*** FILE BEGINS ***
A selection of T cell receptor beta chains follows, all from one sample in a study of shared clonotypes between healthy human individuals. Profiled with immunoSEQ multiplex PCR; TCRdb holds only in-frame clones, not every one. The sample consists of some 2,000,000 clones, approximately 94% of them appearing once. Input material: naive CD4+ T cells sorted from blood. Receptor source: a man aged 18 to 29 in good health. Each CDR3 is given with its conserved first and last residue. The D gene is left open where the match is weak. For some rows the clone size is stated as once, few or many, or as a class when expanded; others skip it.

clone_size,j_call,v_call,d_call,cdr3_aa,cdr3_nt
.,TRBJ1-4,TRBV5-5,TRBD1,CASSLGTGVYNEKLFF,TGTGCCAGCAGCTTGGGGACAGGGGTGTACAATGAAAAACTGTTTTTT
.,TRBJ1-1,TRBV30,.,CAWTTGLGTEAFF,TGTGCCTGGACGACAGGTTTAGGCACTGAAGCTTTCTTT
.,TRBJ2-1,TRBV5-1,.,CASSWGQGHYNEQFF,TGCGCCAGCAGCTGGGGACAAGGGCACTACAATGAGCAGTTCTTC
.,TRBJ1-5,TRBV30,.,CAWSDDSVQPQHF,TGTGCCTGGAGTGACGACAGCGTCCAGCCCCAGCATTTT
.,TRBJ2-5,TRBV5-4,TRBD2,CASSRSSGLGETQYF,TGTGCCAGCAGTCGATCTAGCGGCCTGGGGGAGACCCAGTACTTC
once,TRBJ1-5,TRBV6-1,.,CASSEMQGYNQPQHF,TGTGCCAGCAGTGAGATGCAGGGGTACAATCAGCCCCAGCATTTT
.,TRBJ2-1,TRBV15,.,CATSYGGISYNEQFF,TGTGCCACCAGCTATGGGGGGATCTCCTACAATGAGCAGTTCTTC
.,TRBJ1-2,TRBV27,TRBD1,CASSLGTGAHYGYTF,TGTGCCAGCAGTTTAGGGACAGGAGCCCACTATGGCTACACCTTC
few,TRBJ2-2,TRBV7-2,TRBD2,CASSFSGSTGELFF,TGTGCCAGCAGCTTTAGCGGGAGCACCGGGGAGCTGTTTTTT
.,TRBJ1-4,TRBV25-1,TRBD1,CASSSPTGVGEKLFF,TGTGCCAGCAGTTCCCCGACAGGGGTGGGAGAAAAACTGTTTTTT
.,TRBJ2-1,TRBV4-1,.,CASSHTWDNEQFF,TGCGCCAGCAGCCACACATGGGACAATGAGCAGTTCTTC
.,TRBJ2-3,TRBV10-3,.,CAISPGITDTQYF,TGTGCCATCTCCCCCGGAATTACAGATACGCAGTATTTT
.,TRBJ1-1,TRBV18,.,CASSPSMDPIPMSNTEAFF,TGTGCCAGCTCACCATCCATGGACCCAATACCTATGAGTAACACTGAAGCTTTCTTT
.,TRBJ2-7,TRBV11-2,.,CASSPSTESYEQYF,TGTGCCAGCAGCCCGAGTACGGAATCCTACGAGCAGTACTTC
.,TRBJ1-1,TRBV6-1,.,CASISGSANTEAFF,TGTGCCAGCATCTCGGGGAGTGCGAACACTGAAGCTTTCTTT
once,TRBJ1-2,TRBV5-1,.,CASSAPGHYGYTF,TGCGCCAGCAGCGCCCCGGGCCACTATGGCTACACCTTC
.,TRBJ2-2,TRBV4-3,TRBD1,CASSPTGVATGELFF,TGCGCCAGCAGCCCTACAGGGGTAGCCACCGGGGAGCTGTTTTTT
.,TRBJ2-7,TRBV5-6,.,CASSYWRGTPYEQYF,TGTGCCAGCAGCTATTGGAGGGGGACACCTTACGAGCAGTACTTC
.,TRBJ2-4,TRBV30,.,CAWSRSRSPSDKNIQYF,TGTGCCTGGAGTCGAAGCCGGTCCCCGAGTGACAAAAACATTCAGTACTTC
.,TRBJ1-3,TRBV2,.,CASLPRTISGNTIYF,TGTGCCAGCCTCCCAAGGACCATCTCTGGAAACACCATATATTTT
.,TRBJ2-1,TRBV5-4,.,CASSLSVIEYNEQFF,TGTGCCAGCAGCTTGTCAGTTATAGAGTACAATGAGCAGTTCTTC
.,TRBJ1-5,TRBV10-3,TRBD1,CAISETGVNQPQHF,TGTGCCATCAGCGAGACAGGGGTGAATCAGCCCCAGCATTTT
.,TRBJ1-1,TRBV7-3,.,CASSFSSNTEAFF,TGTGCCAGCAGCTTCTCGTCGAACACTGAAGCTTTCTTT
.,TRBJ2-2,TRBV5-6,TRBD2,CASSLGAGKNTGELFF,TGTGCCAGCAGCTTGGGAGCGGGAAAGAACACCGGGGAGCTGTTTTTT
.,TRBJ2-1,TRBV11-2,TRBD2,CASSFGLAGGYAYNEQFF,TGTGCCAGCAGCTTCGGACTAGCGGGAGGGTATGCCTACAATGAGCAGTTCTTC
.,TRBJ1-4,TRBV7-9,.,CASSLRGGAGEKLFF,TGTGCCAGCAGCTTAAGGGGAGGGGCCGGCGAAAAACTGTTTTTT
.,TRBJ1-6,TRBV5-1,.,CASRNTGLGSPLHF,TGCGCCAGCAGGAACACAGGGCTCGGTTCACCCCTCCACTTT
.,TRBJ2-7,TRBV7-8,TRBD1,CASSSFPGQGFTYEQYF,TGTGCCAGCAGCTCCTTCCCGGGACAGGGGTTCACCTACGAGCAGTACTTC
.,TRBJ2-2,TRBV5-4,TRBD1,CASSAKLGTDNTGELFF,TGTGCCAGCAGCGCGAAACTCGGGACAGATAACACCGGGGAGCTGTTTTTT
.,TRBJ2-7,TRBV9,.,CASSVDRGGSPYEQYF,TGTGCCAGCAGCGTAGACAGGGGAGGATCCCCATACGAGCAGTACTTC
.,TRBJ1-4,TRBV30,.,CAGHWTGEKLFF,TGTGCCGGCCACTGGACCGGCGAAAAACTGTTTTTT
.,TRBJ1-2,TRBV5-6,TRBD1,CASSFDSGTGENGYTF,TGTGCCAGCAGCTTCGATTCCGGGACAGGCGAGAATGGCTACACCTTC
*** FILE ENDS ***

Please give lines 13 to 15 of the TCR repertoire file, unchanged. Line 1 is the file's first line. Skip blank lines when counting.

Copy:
.,TRBJ2-1,TRBV4-1,.,CASSHTWDNEQFF,TGCGCCAGCAGCCACACATGGGACAATGAGCAGTTCTTC
.,TRBJ2-3,TRBV10-3,.,CAISPGITDTQYF,TGTGCCATCTCCCCCGGAATTACAGATACGCAGTATTTT
.,TRBJ1-1,TRBV18,.,CASSPSMDPIPMSNTEAFF,TGTGCCAGCTCACCATCCATGGACCCAATACCTATGAGTAACACTGAAGCTTTCTTT